|ATVs - Rules of the Road / Where to Ride|
|13-Dec-2012 10:27 PST||Back | Print Article|
|The Durham Region ATV Safety Coalition has launched a pilot program to help decrease the number of ATV-related injuries and deaths in the region. |
The following information is designed to assist All Terrain Vehicle (ATV) owners in understanding what the rules are and how to ride safely.
Watch the DRPS "ATV Safety Video" HERE
Watch the DRPS "ATV Enforcement at Raglan Pits Video" HERE
Where to Ride:
- ATVs are the fastest growing recreational vehicle on the market.
- In 2007 there were 258 emergency room visits to Durham Region hospitals for ATV related injuries
- The rate of off-road motor vehicle injuries for Durham Region residents is far greater than the provincial average.
- in 2002, an 18-year-old Whitby man and an eight-year-old Pickering youth died in separate, unrelated ATV accidents in Durham Region,
- In 2003, a 42-year-old man was seriously injured and his 11-year-old daughter hurt in an ATV accident in Ganaraska Forest. A three-year-old King Township boy was also killed that year while riding with his family in the Aurora area.
Rules of the Road:
- ATVs can only be legally driven in Durham Region on two occasions:
- On private property with prior consent of the property owner,
- On designated trails. There is only one legally designated trail in Durham Region – in the Ganaraska Forest in Clarington. To use the trail in the Ganaraska Forest, you must have a valid trail permit.
- You are not allowed to ride ATVs on any public road or road allowance unless the municipality has passed a consenting by-law. To date, only one municipality in Durham Regions has passed such a by-law. The Township of Brock passed a by-law to permit the operation of ATVs on open and maintained Township roads between December 1st and March 31st the following year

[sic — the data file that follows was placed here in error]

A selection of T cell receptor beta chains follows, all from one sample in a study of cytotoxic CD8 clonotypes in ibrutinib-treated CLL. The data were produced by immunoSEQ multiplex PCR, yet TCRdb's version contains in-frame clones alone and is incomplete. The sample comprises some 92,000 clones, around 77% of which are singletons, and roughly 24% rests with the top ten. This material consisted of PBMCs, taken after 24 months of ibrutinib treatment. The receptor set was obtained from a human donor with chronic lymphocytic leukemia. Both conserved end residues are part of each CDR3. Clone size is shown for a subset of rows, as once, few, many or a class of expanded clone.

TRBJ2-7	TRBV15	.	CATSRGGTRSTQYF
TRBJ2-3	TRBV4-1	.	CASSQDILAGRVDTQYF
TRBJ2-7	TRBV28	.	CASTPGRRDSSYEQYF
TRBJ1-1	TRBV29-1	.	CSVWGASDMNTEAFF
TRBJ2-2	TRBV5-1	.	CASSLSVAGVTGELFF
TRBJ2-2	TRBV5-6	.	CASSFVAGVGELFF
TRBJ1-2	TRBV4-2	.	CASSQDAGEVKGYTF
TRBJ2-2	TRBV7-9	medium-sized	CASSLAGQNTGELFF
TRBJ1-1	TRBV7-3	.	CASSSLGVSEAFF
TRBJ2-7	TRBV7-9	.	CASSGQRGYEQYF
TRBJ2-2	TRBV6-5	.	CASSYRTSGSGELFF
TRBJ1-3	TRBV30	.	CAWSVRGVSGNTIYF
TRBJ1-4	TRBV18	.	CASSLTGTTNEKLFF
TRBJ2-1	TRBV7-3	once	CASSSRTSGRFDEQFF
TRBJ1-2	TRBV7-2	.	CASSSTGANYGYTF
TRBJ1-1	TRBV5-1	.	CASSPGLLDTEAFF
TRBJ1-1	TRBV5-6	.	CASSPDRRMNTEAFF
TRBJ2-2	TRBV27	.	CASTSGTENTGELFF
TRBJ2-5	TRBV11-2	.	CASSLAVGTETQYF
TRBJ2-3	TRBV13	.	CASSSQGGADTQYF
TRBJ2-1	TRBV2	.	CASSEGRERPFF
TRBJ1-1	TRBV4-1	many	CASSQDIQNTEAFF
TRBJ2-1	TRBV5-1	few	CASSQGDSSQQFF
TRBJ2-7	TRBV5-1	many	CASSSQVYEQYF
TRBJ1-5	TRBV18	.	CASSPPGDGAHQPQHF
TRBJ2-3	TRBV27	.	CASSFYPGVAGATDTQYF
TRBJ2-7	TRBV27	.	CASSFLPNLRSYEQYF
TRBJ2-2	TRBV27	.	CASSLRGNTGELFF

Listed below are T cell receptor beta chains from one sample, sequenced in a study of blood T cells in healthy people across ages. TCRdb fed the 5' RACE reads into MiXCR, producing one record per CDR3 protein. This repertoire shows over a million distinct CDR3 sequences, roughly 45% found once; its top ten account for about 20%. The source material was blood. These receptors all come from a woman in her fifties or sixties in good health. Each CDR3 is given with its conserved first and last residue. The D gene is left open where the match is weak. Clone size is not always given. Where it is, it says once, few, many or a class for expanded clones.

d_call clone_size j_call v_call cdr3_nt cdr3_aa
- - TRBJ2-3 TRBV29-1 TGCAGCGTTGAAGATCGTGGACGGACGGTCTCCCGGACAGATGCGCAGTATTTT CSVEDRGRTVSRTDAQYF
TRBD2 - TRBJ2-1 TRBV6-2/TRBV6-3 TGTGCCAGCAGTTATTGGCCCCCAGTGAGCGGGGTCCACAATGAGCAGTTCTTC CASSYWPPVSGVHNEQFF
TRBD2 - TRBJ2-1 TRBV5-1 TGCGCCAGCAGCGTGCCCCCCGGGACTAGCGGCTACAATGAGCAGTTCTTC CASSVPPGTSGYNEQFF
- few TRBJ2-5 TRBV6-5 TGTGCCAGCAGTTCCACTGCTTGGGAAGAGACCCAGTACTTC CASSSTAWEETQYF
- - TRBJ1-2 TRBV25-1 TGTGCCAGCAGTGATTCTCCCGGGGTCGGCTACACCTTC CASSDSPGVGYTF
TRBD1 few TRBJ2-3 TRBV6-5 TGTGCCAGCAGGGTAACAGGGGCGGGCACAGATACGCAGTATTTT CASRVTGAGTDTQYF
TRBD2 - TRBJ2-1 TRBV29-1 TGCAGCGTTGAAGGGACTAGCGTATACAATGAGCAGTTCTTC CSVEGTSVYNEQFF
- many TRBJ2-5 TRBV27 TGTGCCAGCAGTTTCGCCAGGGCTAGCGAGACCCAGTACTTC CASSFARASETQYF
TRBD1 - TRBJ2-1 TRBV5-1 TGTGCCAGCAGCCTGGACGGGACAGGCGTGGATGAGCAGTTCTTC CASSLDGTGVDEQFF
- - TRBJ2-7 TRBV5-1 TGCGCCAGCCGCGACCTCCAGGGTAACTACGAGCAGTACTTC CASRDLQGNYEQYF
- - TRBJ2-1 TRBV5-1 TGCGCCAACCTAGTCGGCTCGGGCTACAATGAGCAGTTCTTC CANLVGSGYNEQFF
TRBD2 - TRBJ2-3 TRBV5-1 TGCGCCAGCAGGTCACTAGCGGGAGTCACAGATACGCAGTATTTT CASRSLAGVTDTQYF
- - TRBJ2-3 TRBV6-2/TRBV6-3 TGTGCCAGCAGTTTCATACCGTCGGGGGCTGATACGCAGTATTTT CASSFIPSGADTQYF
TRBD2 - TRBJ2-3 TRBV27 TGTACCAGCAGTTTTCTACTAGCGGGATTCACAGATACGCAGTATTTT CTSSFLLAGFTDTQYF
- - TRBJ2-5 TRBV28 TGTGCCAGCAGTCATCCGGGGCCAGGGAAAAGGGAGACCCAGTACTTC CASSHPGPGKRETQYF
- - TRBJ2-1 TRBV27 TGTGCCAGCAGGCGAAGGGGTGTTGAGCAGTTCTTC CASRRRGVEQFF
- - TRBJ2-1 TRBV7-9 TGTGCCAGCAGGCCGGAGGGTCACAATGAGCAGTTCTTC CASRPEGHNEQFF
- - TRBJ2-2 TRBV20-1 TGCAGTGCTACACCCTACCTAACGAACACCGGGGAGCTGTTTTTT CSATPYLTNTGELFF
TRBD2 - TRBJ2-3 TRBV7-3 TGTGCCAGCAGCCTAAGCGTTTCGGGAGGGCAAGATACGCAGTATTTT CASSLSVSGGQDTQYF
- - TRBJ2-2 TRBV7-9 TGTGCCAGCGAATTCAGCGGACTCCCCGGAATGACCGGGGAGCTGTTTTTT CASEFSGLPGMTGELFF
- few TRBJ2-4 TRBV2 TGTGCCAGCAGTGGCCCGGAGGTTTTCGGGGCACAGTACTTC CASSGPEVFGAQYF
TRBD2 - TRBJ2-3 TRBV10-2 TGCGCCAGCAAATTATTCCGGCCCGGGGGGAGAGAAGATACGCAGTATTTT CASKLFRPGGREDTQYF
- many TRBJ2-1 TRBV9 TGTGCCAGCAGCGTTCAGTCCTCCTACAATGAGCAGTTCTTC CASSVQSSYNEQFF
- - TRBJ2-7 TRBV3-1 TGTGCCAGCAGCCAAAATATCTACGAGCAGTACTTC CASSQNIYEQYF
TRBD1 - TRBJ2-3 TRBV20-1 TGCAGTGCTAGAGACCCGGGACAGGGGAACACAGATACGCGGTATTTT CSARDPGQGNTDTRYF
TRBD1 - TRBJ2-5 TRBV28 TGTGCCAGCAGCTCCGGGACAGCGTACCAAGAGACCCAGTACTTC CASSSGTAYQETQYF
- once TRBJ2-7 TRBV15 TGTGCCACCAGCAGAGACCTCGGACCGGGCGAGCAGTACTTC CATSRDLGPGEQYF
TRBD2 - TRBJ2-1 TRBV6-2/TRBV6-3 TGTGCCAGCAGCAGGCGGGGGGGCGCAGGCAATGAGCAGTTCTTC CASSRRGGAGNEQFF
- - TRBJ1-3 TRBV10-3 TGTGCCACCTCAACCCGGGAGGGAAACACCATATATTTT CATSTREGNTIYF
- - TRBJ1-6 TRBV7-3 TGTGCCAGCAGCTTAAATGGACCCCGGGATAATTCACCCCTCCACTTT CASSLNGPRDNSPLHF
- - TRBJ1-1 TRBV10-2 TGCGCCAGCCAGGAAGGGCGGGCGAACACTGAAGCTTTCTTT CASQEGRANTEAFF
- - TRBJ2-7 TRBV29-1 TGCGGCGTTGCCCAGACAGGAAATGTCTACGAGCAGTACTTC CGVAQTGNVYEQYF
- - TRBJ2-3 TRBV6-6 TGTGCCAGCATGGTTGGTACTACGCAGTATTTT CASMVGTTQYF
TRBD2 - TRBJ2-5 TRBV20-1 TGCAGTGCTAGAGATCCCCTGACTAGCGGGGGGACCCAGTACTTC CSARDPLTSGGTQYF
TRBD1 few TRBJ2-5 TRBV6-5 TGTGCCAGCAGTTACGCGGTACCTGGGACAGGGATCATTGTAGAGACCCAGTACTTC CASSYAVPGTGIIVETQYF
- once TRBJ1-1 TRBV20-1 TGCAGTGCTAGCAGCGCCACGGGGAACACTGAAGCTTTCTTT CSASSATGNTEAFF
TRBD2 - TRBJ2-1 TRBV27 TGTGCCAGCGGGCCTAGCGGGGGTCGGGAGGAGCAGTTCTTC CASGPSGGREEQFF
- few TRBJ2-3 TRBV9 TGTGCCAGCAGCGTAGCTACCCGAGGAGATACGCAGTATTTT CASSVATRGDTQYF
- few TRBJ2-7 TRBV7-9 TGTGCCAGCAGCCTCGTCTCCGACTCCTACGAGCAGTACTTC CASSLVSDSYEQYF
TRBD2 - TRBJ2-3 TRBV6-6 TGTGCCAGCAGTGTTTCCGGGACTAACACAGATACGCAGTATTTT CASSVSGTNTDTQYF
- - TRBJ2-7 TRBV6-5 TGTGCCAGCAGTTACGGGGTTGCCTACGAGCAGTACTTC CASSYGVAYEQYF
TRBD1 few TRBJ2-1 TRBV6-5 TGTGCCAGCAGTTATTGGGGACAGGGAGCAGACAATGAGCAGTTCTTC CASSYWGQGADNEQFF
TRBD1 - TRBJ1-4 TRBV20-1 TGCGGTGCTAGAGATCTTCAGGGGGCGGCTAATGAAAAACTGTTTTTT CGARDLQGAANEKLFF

- Police can charge riders driving on highways and rights-of-way under the Highway Traffic Act Section IV Reg. 316/03.
For more information on ATV safe riding, contact the Durham Region Health Department at 1-800-841-2729, ext. 3241.
- The recommendation from the Office of the Chief Coroner is that children under the age of 16 should not operate ATVs intended for adults.
- Children under 12 years of age are not permitted to drive an ATV except on land occupied by the vehicle owner or under close supervision of an adult.
- Never allow a passenger on your ATV. A passenger can throw the vehicle's balance off and cause injury.
- You must have a valid permit for your ATV and a number plate displayed on the vehicle.
- You must have insurance on your ATV because it is a motorized vehicle. You must be able to show the insurance to a police officer if requested,
- If you lend your ATV to another person, you are liable for any damages or injuries if an accident should occur,
- Under the Highway Traffic Act, you must wear an approved safety helmet securely strapped under the chin,
- The owner or occupier of the property you are using may stop any person riding an ATV and you must identify yourself with your name and address. A police officer may also stop any person riding an ATV.
|Below are attached files.|